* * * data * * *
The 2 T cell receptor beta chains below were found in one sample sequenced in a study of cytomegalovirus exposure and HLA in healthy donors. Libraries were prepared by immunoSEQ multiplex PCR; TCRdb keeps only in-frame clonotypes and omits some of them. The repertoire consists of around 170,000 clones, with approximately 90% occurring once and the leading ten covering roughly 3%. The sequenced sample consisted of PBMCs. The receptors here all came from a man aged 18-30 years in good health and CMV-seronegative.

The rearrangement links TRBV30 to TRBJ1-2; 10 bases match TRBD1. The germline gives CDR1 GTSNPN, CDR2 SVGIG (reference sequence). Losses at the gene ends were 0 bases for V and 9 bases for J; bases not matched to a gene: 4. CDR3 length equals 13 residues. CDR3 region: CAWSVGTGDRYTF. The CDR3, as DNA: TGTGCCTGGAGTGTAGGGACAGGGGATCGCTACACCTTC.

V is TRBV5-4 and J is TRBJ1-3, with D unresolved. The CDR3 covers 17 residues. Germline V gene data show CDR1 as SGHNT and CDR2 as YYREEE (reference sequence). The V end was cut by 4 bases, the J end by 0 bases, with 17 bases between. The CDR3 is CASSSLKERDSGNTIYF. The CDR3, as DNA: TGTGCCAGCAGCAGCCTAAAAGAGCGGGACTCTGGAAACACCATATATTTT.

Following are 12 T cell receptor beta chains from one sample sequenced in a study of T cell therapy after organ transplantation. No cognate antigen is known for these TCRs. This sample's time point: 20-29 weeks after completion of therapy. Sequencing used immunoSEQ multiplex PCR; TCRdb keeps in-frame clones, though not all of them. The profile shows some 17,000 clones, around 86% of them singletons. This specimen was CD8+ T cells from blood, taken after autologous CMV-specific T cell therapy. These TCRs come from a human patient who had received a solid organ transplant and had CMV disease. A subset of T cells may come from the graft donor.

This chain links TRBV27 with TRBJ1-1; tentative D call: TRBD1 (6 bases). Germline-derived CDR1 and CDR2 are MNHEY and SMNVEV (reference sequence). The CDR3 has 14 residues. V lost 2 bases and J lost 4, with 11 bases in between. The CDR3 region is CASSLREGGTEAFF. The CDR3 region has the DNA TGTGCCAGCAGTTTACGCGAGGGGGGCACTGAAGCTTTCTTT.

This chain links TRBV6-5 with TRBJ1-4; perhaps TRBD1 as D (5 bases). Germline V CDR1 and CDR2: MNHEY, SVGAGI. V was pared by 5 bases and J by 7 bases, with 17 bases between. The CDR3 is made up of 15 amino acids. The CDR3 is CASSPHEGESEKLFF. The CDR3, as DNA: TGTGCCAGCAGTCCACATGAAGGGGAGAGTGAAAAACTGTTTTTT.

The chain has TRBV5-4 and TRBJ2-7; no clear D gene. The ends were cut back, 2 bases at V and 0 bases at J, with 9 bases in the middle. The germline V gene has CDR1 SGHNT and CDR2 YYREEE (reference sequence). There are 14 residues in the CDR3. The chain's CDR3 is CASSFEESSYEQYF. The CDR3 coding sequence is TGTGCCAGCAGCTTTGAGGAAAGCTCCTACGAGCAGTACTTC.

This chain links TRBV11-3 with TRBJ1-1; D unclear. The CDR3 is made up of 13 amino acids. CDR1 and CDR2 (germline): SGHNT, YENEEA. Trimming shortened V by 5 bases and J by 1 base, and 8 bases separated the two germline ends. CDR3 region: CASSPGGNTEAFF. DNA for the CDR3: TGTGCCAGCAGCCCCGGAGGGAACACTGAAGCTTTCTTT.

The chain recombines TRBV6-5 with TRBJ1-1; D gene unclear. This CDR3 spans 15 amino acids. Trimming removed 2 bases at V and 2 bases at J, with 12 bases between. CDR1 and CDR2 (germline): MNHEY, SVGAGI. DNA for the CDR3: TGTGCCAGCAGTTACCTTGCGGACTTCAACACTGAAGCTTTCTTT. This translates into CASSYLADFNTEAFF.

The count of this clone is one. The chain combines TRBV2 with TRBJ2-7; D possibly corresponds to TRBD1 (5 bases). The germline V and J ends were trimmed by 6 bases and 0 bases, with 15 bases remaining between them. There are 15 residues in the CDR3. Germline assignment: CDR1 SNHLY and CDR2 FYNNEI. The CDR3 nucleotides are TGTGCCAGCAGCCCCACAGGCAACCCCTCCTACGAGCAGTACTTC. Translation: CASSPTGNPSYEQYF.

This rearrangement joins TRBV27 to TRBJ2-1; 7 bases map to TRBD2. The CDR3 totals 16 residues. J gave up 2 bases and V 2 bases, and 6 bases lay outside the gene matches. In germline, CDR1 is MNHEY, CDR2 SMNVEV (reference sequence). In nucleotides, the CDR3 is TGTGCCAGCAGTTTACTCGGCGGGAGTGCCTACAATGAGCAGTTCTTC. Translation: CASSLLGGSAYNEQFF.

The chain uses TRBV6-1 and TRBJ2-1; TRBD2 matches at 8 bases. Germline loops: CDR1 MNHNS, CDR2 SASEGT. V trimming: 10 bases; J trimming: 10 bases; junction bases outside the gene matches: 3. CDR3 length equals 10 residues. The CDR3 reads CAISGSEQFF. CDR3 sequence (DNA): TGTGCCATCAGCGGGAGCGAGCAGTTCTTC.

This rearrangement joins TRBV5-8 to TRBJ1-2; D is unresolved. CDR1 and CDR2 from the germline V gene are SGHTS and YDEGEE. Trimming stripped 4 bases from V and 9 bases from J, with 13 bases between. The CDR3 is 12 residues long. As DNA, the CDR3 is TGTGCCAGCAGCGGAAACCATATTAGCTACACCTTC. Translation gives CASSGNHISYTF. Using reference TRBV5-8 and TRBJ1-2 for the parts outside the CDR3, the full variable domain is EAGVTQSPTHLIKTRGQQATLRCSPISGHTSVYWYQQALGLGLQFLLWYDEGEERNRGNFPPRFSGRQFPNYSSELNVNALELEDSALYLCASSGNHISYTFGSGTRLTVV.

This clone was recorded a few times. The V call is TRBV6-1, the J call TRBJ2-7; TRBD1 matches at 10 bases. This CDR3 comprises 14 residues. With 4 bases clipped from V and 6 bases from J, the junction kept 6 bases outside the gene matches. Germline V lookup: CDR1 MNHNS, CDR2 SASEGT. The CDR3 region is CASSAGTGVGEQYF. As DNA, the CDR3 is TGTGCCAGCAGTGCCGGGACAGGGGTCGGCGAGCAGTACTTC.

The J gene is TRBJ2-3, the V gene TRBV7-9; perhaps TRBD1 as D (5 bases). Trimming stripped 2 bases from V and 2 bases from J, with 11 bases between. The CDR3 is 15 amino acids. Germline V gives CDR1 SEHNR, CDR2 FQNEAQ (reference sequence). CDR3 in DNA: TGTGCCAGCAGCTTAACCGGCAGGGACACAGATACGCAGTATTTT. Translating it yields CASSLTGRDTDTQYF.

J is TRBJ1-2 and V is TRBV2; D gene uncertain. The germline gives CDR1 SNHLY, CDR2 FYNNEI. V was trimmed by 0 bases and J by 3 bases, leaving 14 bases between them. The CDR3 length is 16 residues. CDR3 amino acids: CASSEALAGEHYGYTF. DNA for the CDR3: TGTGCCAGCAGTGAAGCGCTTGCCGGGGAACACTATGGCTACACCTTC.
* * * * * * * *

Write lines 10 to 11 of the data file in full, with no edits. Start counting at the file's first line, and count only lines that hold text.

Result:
The count of this clone is one. The chain combines TRBV2 with TRBJ2-7; D possibly corresponds to TRBD1 (5 bases). The germline V and J ends were trimmed by 6 bases and 0 bases, with 15 bases remaining between them. There are 15 residues in the CDR3. Germline assignment: CDR1 SNHLY and CDR2 FYNNEI. The CDR3 nucleotides are TGTGCCAGCAGCCCCACAGGCAACCCCTCCTACGAGCAGTACTTC. Translation: CASSPTGNPSYEQYF.

This rearrangement joins TRBV27 to TRBJ2-1; 7 bases map to TRBD2. The CDR3 totals 16 residues. J gave up 2 bases and V 2 bases, and 6 bases lay outside the gene matches. In germline, CDR1 is MNHEY, CDR2 SMNVEV (reference sequence). In nucleotides, the CDR3 is TGTGCCAGCAGTTTACTCGGCGGGAGTGCCTACAATGAGCAGTTCTTC. Translation: CASSLLGGSAYNEQFF.